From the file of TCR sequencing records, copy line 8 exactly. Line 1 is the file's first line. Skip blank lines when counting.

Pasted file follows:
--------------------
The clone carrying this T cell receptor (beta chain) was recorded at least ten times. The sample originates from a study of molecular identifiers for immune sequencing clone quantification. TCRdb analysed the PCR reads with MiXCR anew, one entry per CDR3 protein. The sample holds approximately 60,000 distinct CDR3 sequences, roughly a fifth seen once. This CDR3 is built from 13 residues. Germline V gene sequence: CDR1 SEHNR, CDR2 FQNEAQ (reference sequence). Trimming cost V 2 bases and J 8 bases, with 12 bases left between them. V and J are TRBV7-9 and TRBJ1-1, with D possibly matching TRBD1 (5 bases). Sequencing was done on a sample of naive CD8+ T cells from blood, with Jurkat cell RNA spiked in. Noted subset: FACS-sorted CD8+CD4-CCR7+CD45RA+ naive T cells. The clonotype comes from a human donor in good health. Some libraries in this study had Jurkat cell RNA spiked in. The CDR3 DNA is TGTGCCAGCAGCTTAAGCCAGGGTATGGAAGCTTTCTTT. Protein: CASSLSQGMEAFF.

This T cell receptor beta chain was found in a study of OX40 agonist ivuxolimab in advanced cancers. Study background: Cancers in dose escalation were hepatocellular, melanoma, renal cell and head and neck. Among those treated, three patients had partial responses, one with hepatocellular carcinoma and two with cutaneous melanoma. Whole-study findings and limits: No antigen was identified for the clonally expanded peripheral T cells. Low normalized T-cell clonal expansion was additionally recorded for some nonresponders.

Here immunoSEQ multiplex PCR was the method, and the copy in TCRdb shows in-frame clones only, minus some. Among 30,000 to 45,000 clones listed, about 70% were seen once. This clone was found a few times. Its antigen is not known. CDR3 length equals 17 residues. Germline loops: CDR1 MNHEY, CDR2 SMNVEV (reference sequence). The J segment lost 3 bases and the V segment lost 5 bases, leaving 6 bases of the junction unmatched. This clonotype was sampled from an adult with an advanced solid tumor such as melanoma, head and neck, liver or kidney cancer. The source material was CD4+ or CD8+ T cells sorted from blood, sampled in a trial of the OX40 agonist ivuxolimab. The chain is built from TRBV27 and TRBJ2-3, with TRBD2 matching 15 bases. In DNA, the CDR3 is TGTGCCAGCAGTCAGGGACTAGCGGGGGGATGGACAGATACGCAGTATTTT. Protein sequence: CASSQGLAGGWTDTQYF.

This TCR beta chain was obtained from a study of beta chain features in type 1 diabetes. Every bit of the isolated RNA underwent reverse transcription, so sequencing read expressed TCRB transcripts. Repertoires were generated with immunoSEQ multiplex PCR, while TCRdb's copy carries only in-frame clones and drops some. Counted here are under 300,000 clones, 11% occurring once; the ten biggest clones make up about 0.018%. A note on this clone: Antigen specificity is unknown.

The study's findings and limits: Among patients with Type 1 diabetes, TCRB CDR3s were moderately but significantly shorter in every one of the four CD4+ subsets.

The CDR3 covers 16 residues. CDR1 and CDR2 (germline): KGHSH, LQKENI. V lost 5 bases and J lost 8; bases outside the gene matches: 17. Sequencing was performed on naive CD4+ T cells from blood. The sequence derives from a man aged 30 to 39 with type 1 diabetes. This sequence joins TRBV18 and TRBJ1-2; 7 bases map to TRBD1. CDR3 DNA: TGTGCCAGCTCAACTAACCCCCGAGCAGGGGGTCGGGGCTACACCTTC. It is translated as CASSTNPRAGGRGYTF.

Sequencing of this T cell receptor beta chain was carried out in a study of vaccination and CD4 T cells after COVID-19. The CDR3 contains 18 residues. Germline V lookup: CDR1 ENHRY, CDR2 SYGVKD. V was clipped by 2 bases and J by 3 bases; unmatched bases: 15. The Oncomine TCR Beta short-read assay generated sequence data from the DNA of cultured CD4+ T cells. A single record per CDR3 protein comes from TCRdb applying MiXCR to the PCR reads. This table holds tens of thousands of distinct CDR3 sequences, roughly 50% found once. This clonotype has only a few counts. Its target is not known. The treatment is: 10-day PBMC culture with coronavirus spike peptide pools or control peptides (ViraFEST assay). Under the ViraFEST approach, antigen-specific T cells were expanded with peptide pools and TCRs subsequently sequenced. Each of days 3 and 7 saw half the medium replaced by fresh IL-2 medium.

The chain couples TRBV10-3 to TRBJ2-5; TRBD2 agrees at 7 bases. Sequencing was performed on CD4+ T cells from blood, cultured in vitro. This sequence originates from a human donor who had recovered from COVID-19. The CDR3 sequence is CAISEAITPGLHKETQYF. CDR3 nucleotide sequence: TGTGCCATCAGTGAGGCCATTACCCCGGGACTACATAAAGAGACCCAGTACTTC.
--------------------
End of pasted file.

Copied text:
The chain couples TRBV10-3 to TRBJ2-5; TRBD2 agrees at 7 bases. Sequencing was performed on CD4+ T cells from blood, cultured in vitro. This sequence originates from a human donor who had recovered from COVID-19. The CDR3 sequence is CAISEAITPGLHKETQYF. CDR3 nucleotide sequence: TGTGCCATCAGTGAGGCCATTACCCCGGGACTACATAAAGAGACCCAGTACTTC.